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I wrote these tasting notes without knowing exactly what I was drinking but I inferred whence came the aforementioned sample from the 45.8% ABV written on the label. That oddly specific number is a dead giveaway of the malt's provenance: Talisker. So while this wasn't a total blind tasting, I didn't know which Talisker expression it was. I was fairly certain I'd enjoy it, because I've never met a Talisker I didn't appreciate.
- Nose (undiluted): the Talisker peat and smoke are there, but it is not the lead player in this orchestra. Lots of fruitiness right up front. Plums, cherries, red licorice, balsamic vinegar, and a very slight menthol note.
- Palate (undiluted): very soft arrival, more red fruit, developing to dry peat smoke (think burning leaves), and a little minerality.
- Finish: medium length, dry smoke at first, with a cherry Halls (cough lozenge) flavour lingering. It's more enjoyable than it sounds.
With water added, there's a floral or herbal note that pops up, fresh thyme maybe. A bit of honey. The peat smoke is still there with water, but the fruitiness changes. It tastes more like pears, and maybe a touch of orange. With water, the chalky minerality that defines Talisker for me is more evident. I prefer this with water. I have to admit, the 10 Year Old Talisker is more my style. Perhaps I'm curmudgeonly, but I prefer my Talisker with less fruitiness and more pepper, brine, smoke, and wet slate.
The fruitiness of the nose and taste lead me to guess this was a wine-finished Talisker; Distillers Edition or maybe Port Ruighe. My friend informed me I was wrong on both counts. The sample was from a bottle only available, insofar as I know, in Duty Free shops. So what did I expect from a whisky called "Dark Storm"? Well, I would have thought Dark Storm implied Cask Strength whisky, deep fruit notes throughout, a crescendo of brine, a backhanded slap of peat smoke, a real whirlwind of flavours fighting for dominance. But herein lies the rub: I found this whisky milder and tamer than the standard Talisker 10 Year Old. Don't get me wrong: Dark Storm is a pleasurable sipper but I would not have named it "Dark Storm". It's more akin to an ocean-side sunset. I guess that name doesn't sell as bold a tale.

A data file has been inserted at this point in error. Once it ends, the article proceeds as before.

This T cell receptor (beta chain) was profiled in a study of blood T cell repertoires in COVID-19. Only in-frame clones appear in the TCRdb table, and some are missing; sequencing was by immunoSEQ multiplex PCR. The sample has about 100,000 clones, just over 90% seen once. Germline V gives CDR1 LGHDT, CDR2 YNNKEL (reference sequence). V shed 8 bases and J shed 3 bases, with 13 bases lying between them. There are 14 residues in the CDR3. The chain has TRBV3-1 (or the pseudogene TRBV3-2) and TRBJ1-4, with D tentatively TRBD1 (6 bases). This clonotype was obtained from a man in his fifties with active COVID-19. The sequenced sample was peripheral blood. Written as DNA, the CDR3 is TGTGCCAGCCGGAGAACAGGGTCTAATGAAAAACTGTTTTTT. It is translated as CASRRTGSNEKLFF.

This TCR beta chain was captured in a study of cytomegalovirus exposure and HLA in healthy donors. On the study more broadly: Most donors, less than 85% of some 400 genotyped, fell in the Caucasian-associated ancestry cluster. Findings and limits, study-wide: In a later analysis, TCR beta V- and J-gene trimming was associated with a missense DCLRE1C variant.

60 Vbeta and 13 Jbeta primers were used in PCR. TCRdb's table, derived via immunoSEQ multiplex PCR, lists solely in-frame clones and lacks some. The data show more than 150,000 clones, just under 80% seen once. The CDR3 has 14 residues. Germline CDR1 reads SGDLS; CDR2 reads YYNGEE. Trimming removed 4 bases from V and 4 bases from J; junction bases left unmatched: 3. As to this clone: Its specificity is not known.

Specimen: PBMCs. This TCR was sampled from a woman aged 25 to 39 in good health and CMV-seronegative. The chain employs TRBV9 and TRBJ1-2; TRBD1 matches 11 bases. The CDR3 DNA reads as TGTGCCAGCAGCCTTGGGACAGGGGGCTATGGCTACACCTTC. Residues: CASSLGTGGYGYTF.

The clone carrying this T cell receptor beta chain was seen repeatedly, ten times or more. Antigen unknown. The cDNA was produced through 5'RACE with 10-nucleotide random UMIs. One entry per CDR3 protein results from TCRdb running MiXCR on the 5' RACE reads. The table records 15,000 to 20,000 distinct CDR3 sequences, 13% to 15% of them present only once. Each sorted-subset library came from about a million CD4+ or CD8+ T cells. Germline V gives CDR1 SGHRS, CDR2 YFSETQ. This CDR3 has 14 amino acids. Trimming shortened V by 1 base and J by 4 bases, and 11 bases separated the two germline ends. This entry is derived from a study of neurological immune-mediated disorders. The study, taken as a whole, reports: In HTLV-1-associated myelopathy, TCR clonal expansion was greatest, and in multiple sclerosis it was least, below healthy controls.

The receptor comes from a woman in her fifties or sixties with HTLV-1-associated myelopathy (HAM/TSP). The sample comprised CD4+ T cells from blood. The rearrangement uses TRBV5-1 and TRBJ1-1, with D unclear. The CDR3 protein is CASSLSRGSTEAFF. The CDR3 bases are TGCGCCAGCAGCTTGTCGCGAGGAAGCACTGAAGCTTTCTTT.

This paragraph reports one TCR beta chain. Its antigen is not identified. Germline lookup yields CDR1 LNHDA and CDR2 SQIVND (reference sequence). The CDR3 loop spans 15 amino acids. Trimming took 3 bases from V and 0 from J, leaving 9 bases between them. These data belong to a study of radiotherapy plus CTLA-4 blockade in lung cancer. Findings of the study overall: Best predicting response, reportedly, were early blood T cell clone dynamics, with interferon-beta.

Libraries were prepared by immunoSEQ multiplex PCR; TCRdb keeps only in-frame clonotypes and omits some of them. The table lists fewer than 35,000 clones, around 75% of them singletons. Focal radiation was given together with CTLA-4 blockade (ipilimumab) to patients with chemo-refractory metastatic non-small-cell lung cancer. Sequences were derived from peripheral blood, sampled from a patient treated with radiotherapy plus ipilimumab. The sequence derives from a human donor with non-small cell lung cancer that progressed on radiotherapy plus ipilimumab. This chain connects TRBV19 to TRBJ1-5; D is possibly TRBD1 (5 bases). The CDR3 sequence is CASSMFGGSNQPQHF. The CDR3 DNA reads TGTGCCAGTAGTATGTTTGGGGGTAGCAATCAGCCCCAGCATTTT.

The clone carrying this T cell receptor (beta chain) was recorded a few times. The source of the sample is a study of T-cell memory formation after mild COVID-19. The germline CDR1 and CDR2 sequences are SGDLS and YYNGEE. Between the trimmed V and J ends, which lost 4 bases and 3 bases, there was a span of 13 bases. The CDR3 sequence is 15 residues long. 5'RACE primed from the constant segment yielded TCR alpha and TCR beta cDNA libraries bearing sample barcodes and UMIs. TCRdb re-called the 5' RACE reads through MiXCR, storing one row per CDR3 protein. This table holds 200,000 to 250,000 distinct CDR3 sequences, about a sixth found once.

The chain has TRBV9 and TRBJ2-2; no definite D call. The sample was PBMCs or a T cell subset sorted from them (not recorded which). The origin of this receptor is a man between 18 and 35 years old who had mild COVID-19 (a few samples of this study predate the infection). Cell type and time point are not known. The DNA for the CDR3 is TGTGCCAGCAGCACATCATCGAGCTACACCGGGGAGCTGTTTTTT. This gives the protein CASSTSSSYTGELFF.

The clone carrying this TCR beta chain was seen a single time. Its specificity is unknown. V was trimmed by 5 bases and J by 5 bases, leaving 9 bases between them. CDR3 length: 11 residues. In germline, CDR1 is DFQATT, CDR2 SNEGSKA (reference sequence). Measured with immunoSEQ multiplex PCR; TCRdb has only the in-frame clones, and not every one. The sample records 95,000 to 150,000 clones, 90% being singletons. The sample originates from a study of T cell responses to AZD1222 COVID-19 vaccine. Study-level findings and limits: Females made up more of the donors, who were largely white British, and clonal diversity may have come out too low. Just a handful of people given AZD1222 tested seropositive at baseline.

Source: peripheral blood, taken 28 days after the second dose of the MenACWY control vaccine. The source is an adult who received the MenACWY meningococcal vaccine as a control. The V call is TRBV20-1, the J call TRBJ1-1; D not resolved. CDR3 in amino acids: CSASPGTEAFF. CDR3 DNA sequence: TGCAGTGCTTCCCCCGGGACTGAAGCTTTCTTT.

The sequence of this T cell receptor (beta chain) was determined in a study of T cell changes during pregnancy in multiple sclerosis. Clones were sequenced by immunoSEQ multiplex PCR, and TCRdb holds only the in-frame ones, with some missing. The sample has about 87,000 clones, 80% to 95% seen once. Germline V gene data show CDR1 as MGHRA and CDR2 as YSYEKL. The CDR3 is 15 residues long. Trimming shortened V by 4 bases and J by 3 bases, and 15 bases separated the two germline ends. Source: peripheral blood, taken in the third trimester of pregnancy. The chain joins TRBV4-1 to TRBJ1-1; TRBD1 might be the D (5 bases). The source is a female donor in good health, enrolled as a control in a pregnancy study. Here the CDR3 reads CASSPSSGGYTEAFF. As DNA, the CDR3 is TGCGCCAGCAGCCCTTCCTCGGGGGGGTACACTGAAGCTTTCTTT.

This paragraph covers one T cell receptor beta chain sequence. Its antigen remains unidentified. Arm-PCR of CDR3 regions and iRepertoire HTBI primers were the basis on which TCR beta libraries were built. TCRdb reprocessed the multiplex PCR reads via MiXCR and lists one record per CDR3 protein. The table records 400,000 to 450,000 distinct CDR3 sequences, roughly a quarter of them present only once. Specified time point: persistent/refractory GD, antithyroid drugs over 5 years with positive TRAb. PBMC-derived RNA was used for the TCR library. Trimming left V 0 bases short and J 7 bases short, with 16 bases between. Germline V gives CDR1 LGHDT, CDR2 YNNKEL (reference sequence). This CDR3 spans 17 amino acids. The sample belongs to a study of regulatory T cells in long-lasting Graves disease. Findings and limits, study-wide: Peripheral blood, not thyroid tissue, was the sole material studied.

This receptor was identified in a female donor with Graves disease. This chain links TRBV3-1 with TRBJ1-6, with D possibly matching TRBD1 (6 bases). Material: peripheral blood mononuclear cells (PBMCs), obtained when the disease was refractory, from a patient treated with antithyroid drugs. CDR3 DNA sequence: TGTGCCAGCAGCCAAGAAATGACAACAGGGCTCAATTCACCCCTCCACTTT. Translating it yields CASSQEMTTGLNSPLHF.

The name Dark Storm projects an image of Jack Sparrow drinking his fill (since the rum is always gone), possibly using some of the whisky as a disinfectant in a pinch (if it were bottled at Cask Strength), all while sailing the Black Pearl through a hurricane. The flavour profile delivers a different, albeit satisfying, experience. Nevertheless, I'd advise you to try before you buy.
I believe my friend paid $90 for a 1 litre bottle. I'd probably pull the trigger at that price.
@OdysseusUnbound sorry to patronise you if you already know the answer but do you know why talisker bottle at 45.8%?
There is a tradition in the scotch whisky industry that whisky should be bottled at UK 80 proof which converts to 46% abv as the nearest whole number. But its actually more specifically 45.8% so that's why Talisker is bottled at that abv.
@Wierdo, hmmm. So Talisker cannot do arithmetic. 57.15 ABV x .80 = 45.72% ABV. 45.7 % ABV is clearly much closer to exactly 80 imperial proof than is 45.8% ABV. If they wanted to give more than full measure, they could have gone the way of almost all of the others and just rounded up to 46% ABV,...a convention which just takes a nod to an old irrational tradition and splits the difference with logical thinking.